Facial-recognition technologies are proliferating, from airports to bathrooms.
Dystopia starts with 23.6 inches of toilet paper. That’s how much the dispensers at the entrance of the public restrooms at Beijing’s Temple of Heaven dole out in a program involving facial-recognition scanners—part of the president’s “Toilet Revolution,” which seeks to modernize public toilets. Want more? Forget it. If you go back to the scanner before nine minutes are up, it will recognize you and issue this terse refusal: “Please try again later.”
China is rife with face-scanning technology worthy of Black Mirror. Don’t even think about jaywalking in Jinan, the capital of Shandong province. Last year, traffic-management authorities there started using facial recognition to crack down. When a camera mounted above one of 50 of the city’s busiest intersections detects a jaywalker, it snaps several photos and records a video of the violation. The photos appear on an overhead screen so the offender can see that he or she has been busted, then are cross-checked with the images in a regional police database. Within 20 minutes, snippets of the perp’s ID number and home address are displayed on the crosswalk screen. The offender can choose among three options: a 20-yuan fine (about $3), a half-hour course in traffic rules, or 20 minutes spent assisting police in controlling traffic. Police have also been known to post names and photos of jaywalkers on social media.
The system seems to be working: Since last May, the number of jaywalking violations at one of Jinan’s major intersections has plummeted from 200 a day to 20. Cities in the provinces of Fujian, Jiangsu, and Guangdong are also using facial-recognition software to catch and shame jaywalkers.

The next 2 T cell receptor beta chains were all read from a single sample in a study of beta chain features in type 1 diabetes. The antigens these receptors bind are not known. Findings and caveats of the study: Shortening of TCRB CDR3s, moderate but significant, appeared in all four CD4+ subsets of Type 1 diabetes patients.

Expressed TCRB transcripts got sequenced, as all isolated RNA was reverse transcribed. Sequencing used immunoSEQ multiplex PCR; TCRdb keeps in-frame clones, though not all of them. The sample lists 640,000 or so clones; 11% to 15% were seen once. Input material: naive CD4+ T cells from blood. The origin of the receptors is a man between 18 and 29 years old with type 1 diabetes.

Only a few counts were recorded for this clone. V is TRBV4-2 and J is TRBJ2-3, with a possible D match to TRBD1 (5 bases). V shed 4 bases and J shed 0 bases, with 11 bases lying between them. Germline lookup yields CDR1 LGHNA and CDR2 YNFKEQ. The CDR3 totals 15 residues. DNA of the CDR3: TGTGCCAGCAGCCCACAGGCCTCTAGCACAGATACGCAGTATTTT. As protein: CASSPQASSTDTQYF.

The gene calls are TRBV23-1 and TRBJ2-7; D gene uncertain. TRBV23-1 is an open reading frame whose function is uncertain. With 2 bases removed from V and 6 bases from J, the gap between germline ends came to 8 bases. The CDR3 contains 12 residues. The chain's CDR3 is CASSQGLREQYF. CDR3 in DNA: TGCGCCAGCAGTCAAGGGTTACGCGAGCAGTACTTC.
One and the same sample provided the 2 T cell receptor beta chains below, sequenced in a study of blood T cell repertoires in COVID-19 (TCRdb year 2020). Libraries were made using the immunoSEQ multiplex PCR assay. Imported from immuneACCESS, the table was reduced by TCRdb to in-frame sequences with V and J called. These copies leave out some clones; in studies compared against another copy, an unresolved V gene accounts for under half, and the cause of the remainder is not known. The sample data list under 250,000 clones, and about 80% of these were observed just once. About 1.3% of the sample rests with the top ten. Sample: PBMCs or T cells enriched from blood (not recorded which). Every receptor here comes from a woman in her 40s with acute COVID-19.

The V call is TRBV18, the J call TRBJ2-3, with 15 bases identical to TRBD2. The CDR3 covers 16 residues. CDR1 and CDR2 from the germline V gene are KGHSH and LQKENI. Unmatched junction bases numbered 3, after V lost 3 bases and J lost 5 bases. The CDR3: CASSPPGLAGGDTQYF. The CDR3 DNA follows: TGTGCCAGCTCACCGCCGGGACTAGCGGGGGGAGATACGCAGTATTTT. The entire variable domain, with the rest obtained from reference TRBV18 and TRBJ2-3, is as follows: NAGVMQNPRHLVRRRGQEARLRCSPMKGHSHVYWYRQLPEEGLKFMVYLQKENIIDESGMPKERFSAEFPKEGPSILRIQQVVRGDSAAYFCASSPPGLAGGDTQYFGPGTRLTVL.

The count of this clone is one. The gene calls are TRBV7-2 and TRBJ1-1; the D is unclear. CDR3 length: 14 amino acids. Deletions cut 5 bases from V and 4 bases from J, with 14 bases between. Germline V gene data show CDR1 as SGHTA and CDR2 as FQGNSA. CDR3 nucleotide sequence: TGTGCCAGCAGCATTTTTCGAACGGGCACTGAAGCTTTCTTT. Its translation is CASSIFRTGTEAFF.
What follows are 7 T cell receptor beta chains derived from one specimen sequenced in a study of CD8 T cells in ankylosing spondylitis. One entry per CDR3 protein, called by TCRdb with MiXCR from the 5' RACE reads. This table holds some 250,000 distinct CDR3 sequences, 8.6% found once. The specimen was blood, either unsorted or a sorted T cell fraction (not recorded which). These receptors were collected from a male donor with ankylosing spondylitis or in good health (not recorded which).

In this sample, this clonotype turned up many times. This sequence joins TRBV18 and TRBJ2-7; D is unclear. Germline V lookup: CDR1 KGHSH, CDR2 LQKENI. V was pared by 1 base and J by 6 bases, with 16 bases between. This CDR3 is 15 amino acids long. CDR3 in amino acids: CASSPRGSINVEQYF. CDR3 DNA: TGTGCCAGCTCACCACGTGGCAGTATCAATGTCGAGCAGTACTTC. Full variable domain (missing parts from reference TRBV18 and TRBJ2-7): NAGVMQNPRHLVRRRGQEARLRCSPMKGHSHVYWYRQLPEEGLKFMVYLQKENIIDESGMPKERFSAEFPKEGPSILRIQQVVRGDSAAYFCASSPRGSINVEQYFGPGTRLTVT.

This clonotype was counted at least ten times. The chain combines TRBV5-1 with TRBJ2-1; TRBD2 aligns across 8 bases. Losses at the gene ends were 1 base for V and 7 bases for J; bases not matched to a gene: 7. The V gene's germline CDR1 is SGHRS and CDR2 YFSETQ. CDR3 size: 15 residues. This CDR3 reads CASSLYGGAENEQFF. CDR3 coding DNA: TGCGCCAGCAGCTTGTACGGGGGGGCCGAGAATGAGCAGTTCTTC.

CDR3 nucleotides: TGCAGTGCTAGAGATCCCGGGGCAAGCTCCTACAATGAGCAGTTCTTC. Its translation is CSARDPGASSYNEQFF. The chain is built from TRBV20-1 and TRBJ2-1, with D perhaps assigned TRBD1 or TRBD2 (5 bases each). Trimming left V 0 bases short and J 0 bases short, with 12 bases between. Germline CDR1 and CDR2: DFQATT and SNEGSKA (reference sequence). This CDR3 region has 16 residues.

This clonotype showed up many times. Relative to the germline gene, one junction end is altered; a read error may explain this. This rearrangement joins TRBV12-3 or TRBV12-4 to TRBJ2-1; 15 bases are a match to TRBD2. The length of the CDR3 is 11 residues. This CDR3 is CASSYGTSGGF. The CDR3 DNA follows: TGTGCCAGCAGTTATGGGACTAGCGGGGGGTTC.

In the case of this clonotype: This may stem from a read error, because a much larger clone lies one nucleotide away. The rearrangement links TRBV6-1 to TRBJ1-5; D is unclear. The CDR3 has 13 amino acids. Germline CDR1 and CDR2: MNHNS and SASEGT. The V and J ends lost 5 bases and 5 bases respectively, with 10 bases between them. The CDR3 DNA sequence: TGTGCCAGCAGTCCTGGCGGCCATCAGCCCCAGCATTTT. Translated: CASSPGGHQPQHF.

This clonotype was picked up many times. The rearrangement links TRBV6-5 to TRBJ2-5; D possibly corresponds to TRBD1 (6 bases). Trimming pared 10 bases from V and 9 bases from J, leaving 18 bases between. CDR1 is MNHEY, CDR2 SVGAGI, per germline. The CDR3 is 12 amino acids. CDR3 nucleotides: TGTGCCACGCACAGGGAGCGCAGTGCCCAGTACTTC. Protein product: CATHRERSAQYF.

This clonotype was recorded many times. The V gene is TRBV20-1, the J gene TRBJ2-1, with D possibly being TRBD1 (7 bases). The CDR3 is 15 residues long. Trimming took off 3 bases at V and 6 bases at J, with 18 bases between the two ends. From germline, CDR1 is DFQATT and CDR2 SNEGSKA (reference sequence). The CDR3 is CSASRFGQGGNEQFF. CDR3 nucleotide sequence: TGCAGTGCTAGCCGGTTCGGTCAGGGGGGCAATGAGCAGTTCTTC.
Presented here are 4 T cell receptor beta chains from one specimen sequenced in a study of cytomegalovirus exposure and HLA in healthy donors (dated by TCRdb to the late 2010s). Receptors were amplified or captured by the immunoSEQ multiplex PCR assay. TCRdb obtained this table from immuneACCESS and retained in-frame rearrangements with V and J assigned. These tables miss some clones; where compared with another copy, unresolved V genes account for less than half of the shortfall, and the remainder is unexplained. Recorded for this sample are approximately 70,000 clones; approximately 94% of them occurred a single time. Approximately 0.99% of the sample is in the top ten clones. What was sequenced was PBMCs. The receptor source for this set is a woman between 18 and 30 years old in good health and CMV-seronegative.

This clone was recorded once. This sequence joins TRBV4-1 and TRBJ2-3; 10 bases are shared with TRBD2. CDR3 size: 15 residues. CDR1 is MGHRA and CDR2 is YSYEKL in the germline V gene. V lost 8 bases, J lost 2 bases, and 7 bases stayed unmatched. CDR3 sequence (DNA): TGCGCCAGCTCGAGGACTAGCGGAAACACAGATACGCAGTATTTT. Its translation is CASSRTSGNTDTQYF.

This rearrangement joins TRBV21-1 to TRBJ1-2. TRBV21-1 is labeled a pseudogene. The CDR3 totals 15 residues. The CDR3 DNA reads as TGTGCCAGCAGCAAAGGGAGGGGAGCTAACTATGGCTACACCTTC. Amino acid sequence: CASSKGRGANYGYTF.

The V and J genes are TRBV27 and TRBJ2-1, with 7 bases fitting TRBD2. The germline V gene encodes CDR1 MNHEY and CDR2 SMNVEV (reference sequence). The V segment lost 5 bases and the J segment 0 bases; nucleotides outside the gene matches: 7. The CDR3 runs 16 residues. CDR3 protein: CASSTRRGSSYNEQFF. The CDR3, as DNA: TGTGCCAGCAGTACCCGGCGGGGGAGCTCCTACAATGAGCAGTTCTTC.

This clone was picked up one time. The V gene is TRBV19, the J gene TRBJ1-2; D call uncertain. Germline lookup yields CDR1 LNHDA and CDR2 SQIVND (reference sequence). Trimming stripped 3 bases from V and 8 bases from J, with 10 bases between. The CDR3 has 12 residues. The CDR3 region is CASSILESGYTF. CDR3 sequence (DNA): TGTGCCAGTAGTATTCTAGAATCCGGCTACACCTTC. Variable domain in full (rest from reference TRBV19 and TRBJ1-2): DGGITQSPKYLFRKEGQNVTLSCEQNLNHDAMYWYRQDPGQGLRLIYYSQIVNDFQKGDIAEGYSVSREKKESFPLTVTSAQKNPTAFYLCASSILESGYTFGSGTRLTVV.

Across the country, other applications of the technology are proliferating. Many exist somewhere in the range between helpful and unsettling: A “smart boarding system” from the tech giant Baidu reduces airport check-in to a one-second face scan; at KFC China’s “smart restaurant” in Beijing, customers stand in front of a screen, have their face scanned (again, Baidu is part of the joint endeavor), and receive menu suggestions based on their age, sex, and facial expression (“crispy chicken hamburger,” roasted chicken wings, and a Coke for a 20-something male’s lunch; porridge and soy milk for a middle-aged woman’s breakfast). A female-only university dormitory has even employed facial recognition to keep nonresidents out.
The technology’s veneer of convenience conceals a dark truth: Quietly and very rapidly, facial recognition has enabled China to become the world’s most advanced surveillance state. A hugely ambitious new government program called the “social credit system” aims to compile unprecedented data sets, including everything from bank-account numbers to court records to internet-search histories, for all Chinese citizens. Based on this information, each person could be assigned a numerical score, to which points might be added for good behavior like winning a community award, and deducted for bad actions like failure to pay a traffic fine. The goal of the program, as stated in government documents, is to “allow the trustworthy to roam everywhere under heaven while making it hard for the discredited to take a single step.”
All sorts of data will feed into this new program, but facial recognition (along with gait analysis and voice recognition, also enabled by rapid advances in machine learning and cloud computing) has the potential to one day give it something like omniscience. China’s government and commercial sectors make available to each other the endless streams of personal information they gather. Because companies have access to vast amounts of consumer data, industry experts predict that in the coming months Chinese facial-recognition software will become even more accurate. Western companies may be exploiting the same machine-learning technology, but nobody is rolling it out like the Chinese.
According to Maya Wang, a senior researcher for Human Rights Watch’s Asia division, China’s domestic surveillance is far more advanced than most Chinese citizens realize. “People in China don’t know 99.99 percent of what’s going on in terms of state surveillance,” she says. “Most people think they can say what they want and live freely without being monitored, but that’s largely an illusion.”